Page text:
ATLANTIC CITY, N.J. — A strike against the Trump Taj Mahal casino entered its second day Saturday with both sides appearing confident they could outwait the other and prevail in the bitter dispute that has seen 1,000 union members walk off the job and has raised fresh questions about the future of the struggling gambling resort.

Local 54 of the Unite-HERE union went on strike Friday morning against the casino, which was opened by Donald Trump but now belongs to his friend and fellow billionaire, Carl Icahn.

As noisy picketers banged drums, blew whistles and blared portable sirens outside, managers were carrying luggage inside the hotel, and guests continued to come and go during the Fourth of July weekend, which is traditionally the busiest of the year for Atlantic City casinos.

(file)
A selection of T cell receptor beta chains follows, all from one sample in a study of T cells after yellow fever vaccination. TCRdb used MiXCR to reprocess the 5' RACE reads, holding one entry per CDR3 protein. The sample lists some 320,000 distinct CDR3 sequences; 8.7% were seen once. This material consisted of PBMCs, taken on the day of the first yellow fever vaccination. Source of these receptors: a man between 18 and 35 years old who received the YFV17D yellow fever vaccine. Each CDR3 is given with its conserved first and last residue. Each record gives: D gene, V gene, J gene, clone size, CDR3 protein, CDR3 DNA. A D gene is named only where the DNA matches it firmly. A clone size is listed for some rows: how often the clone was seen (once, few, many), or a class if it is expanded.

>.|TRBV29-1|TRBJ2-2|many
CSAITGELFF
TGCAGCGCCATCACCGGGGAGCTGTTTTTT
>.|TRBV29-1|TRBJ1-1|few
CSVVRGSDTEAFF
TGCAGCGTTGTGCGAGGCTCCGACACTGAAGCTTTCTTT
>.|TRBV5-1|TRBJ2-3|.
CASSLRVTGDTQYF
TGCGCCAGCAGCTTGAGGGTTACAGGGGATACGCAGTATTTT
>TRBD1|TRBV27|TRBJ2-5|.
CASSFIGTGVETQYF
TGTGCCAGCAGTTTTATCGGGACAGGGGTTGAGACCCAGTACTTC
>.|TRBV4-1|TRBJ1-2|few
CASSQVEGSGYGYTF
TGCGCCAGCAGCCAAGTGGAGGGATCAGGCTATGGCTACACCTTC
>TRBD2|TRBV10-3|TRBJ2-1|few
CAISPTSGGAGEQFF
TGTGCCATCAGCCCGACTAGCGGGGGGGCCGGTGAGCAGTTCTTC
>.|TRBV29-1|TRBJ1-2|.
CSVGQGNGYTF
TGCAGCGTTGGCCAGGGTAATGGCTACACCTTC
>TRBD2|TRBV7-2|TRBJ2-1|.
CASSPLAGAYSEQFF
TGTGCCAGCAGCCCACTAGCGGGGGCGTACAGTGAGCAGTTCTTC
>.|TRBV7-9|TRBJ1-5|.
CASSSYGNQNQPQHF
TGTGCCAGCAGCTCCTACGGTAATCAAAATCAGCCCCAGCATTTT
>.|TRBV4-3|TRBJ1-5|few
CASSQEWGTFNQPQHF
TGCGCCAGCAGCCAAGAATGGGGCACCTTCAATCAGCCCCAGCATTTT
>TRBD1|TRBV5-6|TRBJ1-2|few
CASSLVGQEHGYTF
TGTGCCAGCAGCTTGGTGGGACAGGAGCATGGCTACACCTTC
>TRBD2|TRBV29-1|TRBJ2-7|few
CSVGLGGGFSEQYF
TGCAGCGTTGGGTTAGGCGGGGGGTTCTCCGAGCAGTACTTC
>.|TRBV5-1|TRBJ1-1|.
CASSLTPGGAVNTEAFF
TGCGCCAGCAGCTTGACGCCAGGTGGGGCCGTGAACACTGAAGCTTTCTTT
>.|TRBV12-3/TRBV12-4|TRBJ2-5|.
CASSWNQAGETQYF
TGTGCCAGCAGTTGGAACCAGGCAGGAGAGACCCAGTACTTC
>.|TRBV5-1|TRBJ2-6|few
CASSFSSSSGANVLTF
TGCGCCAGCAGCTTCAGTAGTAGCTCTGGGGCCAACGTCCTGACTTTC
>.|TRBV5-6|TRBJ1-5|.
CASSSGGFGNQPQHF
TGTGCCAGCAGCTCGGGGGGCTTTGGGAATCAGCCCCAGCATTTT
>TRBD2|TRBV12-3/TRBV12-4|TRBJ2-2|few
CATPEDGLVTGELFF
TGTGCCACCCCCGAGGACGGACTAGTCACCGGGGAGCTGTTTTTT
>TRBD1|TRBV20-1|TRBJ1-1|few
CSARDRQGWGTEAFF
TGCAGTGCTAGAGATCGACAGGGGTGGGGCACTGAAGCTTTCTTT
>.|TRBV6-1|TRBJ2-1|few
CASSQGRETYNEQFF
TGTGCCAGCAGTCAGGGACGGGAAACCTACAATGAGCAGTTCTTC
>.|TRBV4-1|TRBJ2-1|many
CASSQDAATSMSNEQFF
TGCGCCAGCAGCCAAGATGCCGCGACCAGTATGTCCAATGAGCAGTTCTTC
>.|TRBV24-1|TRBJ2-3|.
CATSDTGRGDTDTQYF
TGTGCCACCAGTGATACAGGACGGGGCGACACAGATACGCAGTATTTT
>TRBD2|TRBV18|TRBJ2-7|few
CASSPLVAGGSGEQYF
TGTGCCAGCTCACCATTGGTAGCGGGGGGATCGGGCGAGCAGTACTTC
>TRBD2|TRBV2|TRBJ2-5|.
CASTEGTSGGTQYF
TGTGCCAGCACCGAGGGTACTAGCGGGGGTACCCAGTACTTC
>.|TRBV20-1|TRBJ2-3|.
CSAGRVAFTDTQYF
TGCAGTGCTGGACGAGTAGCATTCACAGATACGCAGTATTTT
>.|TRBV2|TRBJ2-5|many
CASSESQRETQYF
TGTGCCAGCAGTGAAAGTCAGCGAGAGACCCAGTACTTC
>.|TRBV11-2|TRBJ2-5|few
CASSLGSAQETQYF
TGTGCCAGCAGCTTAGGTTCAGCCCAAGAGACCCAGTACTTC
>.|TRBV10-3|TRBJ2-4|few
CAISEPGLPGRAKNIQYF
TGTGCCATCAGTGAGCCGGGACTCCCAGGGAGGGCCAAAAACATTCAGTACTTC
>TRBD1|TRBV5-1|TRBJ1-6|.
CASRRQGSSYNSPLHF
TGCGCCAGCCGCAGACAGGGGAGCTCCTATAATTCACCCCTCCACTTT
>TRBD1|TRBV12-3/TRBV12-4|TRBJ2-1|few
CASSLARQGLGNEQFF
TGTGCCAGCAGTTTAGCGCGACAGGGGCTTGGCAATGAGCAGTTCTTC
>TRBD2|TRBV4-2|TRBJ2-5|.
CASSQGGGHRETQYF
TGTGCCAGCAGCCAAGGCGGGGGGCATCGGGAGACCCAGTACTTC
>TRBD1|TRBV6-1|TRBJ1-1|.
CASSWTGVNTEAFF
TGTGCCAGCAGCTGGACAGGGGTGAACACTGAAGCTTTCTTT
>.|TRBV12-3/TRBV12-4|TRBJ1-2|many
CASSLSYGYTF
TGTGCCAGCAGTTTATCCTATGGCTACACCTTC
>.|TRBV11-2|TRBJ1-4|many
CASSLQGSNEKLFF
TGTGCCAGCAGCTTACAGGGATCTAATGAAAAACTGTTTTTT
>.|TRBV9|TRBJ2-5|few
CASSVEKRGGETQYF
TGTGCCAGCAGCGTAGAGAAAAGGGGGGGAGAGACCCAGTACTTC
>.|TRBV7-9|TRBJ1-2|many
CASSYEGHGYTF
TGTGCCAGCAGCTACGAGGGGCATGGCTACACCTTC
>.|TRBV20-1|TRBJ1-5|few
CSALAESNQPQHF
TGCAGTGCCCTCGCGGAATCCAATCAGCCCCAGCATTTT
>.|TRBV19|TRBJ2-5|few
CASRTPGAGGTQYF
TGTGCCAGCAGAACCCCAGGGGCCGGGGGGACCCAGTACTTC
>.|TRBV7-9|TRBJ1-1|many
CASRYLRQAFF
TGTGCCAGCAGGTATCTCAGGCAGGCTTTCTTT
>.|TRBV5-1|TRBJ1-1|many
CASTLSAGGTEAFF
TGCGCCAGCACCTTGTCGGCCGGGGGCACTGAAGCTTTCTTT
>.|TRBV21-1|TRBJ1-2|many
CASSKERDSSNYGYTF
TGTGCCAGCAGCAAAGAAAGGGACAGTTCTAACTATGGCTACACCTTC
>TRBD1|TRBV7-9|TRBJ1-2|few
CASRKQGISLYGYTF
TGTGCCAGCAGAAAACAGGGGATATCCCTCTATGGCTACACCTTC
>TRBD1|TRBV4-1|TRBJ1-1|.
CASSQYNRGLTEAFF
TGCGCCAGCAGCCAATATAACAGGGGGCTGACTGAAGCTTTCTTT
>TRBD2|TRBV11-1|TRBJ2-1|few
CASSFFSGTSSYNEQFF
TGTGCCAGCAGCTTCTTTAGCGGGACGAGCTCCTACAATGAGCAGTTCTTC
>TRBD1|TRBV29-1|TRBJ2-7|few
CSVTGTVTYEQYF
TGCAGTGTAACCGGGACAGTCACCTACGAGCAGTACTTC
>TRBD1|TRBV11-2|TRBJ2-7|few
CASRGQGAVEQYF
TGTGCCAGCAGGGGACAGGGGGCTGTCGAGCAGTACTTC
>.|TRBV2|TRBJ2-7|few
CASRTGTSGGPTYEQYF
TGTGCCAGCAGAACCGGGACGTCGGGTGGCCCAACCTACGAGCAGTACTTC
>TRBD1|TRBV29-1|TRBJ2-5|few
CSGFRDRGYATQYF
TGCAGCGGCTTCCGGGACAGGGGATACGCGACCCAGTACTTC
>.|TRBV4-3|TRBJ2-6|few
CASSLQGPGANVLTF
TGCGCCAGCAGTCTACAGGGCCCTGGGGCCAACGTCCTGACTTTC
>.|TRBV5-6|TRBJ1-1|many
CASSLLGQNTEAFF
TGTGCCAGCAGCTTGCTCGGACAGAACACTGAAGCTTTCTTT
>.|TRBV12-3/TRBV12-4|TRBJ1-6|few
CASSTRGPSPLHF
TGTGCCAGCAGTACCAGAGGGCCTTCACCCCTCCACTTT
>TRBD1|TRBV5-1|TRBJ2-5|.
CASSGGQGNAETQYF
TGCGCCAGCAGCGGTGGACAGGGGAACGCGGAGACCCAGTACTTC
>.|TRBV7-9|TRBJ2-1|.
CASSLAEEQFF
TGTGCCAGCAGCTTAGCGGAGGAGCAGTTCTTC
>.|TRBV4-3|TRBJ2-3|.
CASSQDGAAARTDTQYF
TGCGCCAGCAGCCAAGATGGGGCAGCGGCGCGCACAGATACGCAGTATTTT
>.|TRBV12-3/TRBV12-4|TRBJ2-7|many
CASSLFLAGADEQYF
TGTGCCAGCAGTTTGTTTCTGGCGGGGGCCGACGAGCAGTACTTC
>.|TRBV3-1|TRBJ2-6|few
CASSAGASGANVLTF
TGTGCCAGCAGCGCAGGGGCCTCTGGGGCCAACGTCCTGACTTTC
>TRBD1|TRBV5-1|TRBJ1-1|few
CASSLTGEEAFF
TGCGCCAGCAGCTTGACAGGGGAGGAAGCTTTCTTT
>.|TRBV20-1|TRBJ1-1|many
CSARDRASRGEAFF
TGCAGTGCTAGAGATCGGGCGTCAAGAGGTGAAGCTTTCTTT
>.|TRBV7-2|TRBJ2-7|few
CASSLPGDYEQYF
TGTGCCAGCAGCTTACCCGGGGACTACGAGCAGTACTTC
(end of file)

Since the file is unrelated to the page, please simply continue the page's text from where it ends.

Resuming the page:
“We are still excited and worked up,” said Mayra Gonzalez, a cook at the Taj Mahal for 26 years. “The mood is going to last for days, I’m sure. We’re getting a lot of support from people walking by on the boardwalk, asking us questions about what’s going on. I feel good about this.”

Ana Diaz, a housekeeper for the casino, said she’ll be out picketing as long as it takes.

“We need our health insurance back,” Diaz said. “It’s not fair. Housekeeping is a hard job, and this has been hard on our families.”

Taj Mahal management urged guests to come to the property, promising they would be well cared for.

“Despite the labor action, the Taj Mahal remains open for business and is fully functioning,” said Alan Rivin, the casino’s general manager. “We have strike contingency plans in place and are prepared to welcome our guests and continue to provide everyone first-class accommodations and entertainment this weekend and throughout the summer.”

The last time Local 54 waged a strike, in 2004, the walkout lasted 34 days.